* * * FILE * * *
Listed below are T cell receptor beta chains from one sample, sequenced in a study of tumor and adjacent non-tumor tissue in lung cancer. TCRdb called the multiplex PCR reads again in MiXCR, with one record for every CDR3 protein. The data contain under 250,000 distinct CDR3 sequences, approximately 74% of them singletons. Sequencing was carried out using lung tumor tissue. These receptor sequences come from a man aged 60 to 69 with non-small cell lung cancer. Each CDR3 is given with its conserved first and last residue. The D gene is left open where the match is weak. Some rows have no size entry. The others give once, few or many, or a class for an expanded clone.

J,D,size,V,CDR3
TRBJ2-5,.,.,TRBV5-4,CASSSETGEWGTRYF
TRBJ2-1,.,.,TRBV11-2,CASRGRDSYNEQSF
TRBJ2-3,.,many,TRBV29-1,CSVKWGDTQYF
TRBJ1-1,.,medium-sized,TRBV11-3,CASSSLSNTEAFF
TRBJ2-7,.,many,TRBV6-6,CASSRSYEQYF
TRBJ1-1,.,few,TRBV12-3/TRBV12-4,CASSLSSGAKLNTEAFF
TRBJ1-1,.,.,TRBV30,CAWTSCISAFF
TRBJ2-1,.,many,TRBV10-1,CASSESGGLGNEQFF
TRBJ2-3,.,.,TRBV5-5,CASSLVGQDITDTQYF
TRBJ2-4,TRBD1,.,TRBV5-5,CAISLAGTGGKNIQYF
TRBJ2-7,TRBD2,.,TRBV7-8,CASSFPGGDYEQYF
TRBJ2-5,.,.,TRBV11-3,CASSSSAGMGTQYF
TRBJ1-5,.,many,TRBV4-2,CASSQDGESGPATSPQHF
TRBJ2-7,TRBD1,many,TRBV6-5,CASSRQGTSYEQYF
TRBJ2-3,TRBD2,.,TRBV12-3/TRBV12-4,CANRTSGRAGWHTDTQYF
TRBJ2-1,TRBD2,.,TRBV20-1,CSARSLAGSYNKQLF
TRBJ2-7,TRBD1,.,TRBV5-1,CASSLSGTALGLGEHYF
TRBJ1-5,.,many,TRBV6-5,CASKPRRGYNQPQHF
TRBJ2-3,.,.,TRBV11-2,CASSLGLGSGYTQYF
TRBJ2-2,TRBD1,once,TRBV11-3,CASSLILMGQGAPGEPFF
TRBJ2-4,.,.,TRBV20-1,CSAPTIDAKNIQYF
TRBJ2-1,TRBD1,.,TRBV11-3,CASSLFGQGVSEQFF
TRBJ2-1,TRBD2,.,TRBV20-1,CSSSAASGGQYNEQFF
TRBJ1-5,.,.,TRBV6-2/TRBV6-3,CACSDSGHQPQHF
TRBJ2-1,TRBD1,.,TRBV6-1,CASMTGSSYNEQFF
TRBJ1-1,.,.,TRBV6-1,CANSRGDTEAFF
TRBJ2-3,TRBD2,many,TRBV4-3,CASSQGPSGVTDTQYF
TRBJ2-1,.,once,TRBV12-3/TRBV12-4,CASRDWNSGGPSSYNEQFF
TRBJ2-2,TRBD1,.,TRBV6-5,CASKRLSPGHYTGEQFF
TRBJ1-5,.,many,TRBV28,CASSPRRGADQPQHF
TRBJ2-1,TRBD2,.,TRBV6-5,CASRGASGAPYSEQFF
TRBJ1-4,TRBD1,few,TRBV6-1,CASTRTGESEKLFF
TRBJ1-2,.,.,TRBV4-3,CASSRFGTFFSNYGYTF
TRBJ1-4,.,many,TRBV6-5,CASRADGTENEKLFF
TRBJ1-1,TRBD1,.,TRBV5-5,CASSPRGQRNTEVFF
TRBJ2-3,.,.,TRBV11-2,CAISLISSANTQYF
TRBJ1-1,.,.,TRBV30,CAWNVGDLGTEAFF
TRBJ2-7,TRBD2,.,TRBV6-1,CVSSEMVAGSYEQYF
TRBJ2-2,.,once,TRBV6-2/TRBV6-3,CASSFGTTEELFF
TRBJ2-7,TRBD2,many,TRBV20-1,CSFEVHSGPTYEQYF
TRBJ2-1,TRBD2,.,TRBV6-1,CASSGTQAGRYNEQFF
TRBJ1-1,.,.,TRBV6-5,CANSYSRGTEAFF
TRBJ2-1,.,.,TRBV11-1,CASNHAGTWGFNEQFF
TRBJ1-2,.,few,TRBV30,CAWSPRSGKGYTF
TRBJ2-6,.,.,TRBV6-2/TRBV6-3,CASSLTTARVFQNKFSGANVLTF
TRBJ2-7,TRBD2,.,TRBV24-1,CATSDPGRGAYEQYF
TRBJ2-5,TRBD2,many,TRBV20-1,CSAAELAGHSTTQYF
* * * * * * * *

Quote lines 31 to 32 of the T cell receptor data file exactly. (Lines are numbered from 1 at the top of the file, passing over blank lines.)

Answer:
TRBJ2-2,TRBD1,.,TRBV6-5,CASKRLSPGHYTGEQFF
TRBJ1-5,.,many,TRBV28,CASSPRRGADQPQHF